The diagnostic dilemma of non-convulsive status epilepticus in sporadic Creutzfeldt-Jakob disease


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Journal of Epileptology

Foundation of Epileptology

Subject: Medicine


eISSN: 2300-0147





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VOLUME 25 , ISSUE 1-2 (December 2017) > List of articles

The diagnostic dilemma of non-convulsive status epilepticus in sporadic Creutzfeldt-Jakob disease

Matthias Wittstock * / Uwe Walter / Daniela Schirrmeister / Kyrylo Kurtieiev / Jan Klinke / Annette Grossmann / Johannes Rösche

Keywords : sporadic Creutzfeldt-Jakob disease, non-convulsive status epilepticus, EEG

Citation Information : Journal of Epileptology. Volume 25, Issue 1-2, Pages 53-58, DOI:

License : (CC BY 4.0)

Received Date : 15-March-2017 / Accepted: 05-June-2017 / Published Online: 05-June-2017



Introduction. The differentiation between the clinical and electroencephalographic changes in nonconvulsive status epilepticus (NCSE) and those in sporadic Creutzfeldt-Jakob disease (sCJD) is a crucial question.

Case report. A 77-year old woman was admitted because of fluctuating behavioural chancaseges, adynamia and apraxia since several months for diagnostic. The diagnosis of sCJD was suggested. Subsequently, she had a generalized tonic clonic seizure (GTCS) and the EEG revealed periodic lateralized epileptiform discharges and NCSE was considered.

Discussion. The presented case illustrates the dilemma in the differential diagnosis of sCJD and (symptomatic) NCSE in the light of the recently published new Salzburg consensus criteria and unified EEG terminology. Concerning these criteria, the patient showed after an initial generalized seizure and substantial clinical improvement after administration of antiepileptic drugs, persisting epileptic discharges and only subtle clinical ictal phenomena during the EEG patterns with typical spatiotemporal evolution as a correlate of a symptomatic NCSE. During the further course of the disease in the presented patient the picture changed into an encephalopathic pattern.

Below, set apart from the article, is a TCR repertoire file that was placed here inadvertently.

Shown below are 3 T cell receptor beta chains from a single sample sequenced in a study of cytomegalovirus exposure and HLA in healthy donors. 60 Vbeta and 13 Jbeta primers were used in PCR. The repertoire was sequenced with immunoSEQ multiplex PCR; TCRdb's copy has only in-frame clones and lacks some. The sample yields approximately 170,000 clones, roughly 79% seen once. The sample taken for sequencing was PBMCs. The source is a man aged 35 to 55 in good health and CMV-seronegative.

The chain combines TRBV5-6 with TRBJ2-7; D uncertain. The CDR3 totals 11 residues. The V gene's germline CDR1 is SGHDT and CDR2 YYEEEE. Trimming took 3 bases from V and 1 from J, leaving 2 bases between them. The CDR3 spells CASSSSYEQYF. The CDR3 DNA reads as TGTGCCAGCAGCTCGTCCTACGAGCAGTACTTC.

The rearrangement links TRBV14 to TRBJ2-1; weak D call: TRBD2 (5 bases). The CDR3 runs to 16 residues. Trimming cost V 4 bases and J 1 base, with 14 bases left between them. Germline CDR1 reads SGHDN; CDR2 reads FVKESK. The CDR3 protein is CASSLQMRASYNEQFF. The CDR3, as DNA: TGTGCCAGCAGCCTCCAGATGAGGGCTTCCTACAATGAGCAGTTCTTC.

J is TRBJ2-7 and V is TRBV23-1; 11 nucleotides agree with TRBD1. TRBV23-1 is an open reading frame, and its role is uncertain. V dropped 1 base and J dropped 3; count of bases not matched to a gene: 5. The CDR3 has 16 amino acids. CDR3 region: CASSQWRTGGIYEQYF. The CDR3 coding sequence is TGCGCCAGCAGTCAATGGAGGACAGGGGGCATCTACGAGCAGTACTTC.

Conclusion. EEG criteria for the diagnosis of NCSE are complex. In our case the EEG resembled the pattern of NCSE in the postictal phase of a GTCS according to a classification of NCSE in use at this time. After initial responsiveness to antiepileptic medication the patient lost responsiveness to therapy displaying the typical encephalopathic EEG findings in sCJD. These findings may support the hypothesis of initial NCSE and transformation into prion protein induced encephalopathic EEG and demonstrated clinical usefulness of the Salzburg consensus criteria for NCSE.

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